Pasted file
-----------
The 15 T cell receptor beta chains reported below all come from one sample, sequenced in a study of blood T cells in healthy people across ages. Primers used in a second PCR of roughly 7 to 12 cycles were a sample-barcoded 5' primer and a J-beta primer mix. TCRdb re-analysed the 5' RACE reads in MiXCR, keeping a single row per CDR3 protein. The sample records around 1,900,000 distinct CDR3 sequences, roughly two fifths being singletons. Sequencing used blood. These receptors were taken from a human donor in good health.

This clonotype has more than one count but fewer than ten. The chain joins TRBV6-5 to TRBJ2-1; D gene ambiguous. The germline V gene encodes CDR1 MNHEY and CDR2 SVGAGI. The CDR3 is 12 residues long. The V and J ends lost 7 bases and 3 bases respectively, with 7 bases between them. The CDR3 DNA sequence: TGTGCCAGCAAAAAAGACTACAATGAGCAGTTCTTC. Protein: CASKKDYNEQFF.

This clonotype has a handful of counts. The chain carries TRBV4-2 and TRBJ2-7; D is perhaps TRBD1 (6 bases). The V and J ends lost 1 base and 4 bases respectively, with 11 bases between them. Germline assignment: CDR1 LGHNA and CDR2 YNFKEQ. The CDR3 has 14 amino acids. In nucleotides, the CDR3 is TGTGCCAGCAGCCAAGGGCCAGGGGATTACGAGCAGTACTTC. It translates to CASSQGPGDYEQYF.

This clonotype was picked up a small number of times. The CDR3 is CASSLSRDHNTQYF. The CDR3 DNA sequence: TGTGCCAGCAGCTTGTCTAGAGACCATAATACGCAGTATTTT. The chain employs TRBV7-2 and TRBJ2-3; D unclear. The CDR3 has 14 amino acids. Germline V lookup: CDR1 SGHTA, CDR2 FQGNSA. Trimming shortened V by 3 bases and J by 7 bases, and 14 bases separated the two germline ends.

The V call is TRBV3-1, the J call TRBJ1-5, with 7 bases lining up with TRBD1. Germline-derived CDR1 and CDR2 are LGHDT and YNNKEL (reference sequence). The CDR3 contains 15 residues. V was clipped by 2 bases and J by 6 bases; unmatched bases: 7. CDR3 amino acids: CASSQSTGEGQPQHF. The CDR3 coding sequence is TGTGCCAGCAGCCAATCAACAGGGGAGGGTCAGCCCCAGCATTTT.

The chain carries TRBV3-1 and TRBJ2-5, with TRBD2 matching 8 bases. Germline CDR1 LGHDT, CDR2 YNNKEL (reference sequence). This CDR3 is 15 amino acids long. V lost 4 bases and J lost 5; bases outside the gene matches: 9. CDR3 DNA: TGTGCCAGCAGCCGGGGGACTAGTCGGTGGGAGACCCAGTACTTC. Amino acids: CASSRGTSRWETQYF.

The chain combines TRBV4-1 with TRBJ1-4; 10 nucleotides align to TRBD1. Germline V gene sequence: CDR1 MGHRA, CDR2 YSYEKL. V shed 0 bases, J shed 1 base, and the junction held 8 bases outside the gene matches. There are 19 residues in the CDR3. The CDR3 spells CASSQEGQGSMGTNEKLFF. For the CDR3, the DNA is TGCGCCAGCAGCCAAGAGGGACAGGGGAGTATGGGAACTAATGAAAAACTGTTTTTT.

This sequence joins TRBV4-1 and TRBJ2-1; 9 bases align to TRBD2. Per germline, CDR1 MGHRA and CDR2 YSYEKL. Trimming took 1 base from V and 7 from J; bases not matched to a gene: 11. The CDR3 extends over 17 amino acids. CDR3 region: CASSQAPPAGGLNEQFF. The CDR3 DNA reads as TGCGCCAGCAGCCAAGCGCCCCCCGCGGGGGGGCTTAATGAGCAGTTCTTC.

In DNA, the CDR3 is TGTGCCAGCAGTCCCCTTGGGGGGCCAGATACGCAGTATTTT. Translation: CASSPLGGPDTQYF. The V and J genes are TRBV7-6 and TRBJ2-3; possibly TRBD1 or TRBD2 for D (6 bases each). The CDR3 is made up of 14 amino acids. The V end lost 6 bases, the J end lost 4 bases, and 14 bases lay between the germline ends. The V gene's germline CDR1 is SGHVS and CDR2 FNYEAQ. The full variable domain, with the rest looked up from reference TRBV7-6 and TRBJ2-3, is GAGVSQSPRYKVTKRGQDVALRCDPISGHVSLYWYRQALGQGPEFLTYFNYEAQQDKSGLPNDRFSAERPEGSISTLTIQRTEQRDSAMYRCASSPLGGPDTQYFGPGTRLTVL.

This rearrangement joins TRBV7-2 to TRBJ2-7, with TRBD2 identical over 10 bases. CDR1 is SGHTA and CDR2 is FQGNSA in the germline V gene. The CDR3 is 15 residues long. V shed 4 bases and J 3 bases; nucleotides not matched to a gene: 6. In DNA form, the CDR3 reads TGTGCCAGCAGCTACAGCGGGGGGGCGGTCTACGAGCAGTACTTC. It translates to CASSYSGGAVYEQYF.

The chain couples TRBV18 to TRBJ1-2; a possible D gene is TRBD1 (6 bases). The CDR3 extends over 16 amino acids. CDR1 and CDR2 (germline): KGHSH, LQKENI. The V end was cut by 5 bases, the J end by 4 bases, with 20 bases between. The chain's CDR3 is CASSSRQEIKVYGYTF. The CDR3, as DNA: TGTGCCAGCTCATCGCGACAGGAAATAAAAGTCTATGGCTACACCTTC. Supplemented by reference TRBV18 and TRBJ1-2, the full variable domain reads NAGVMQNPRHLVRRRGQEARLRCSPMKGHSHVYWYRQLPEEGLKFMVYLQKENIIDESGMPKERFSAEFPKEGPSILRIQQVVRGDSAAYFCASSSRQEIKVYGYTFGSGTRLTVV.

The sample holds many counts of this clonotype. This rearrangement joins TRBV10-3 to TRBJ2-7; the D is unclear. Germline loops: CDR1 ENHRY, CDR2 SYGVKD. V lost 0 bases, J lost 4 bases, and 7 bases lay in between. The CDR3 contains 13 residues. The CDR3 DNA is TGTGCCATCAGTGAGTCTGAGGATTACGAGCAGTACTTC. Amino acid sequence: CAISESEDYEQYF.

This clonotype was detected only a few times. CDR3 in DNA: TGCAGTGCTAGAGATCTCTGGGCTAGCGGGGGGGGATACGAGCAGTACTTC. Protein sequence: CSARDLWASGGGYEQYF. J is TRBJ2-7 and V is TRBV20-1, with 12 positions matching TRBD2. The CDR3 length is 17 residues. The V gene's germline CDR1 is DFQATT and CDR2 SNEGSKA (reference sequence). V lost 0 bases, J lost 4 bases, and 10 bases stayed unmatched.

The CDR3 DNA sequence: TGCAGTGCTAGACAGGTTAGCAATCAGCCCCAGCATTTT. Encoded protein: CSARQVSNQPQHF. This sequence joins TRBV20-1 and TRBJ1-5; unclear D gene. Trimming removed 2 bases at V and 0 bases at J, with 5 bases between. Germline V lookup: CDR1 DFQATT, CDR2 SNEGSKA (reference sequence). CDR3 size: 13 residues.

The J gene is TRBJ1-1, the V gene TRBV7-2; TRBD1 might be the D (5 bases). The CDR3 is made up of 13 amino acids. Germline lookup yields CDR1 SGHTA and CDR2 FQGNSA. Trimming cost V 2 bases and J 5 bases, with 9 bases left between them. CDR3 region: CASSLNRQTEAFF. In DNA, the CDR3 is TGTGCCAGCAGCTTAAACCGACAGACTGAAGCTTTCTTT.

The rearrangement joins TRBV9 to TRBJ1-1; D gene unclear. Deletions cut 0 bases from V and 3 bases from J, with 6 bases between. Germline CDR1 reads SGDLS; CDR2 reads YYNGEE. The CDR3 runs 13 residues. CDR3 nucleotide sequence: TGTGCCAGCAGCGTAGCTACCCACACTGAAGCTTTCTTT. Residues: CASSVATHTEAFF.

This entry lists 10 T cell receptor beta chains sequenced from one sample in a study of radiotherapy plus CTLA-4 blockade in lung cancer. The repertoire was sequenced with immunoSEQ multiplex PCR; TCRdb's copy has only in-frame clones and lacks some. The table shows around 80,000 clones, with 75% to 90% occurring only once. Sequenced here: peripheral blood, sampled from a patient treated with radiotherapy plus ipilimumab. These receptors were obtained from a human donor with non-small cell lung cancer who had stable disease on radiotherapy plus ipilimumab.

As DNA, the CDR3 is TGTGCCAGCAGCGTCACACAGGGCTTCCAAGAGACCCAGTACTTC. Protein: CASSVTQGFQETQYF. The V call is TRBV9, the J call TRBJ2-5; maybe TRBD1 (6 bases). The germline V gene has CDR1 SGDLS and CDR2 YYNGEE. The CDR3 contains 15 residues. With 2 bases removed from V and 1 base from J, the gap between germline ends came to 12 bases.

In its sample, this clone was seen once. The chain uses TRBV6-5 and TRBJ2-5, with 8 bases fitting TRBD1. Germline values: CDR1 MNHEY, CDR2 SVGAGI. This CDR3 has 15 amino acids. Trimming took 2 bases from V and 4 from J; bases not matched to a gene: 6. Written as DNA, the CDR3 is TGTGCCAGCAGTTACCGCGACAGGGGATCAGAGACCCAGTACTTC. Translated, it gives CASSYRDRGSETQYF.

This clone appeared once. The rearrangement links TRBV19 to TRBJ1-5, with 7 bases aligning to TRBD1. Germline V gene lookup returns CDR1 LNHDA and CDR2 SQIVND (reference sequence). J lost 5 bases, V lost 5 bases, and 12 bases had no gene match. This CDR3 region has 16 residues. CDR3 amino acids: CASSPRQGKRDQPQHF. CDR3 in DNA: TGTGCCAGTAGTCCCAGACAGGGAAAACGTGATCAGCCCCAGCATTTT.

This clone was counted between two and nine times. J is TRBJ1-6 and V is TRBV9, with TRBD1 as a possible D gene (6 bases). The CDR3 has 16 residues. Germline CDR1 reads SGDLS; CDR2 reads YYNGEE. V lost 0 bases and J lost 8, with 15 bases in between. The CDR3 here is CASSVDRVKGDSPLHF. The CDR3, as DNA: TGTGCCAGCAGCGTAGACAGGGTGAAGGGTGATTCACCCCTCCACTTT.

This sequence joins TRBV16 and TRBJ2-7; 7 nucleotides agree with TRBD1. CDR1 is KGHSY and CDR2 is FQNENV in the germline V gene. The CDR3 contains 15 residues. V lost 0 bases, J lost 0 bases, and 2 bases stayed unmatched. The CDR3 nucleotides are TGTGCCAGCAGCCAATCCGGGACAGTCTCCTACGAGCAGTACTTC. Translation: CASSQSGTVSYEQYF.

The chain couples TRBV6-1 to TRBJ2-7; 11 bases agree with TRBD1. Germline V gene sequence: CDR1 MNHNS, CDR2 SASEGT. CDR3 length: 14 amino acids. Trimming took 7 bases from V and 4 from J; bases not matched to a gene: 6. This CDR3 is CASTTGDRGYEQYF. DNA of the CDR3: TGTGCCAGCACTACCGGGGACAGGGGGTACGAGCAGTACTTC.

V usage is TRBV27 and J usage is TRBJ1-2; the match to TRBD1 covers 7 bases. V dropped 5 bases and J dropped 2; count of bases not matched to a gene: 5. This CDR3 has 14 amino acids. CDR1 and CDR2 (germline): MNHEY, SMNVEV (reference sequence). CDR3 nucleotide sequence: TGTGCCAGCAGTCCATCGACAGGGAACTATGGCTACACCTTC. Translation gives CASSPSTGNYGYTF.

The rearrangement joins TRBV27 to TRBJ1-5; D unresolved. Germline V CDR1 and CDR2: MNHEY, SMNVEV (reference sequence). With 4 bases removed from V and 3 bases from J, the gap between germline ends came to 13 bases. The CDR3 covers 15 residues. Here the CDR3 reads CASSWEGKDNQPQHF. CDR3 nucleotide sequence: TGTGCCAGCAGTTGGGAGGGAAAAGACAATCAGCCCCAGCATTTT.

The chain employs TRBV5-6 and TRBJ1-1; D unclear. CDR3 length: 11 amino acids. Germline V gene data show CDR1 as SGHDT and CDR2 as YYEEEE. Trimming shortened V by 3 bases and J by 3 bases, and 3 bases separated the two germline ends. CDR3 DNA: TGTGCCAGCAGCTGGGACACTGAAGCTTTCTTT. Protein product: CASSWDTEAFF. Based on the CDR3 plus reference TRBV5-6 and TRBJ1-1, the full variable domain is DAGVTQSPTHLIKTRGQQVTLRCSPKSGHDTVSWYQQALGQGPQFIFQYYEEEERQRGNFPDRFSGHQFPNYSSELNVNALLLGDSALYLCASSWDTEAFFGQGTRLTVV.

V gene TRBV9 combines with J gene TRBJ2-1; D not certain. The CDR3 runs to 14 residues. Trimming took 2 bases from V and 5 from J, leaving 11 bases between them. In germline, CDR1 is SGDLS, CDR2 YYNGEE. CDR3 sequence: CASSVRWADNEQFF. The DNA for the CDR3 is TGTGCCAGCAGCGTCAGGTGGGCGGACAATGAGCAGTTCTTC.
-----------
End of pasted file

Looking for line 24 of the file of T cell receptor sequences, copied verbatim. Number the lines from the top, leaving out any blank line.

V usage is TRBV27 and J usage is TRBJ1-2; the match to TRBD1 covers 7 bases. V dropped 5 bases and J dropped 2; count of bases not matched to a gene: 5. This CDR3 has 14 amino acids. CDR1 and CDR2 (germline): MNHEY, SMNVEV (reference sequence). CDR3 nucleotide sequence: TGTGCCAGCAGTCCATCGACAGGGAACTATGGCTACACCTTC. Translation gives CASSPSTGNYGYTF.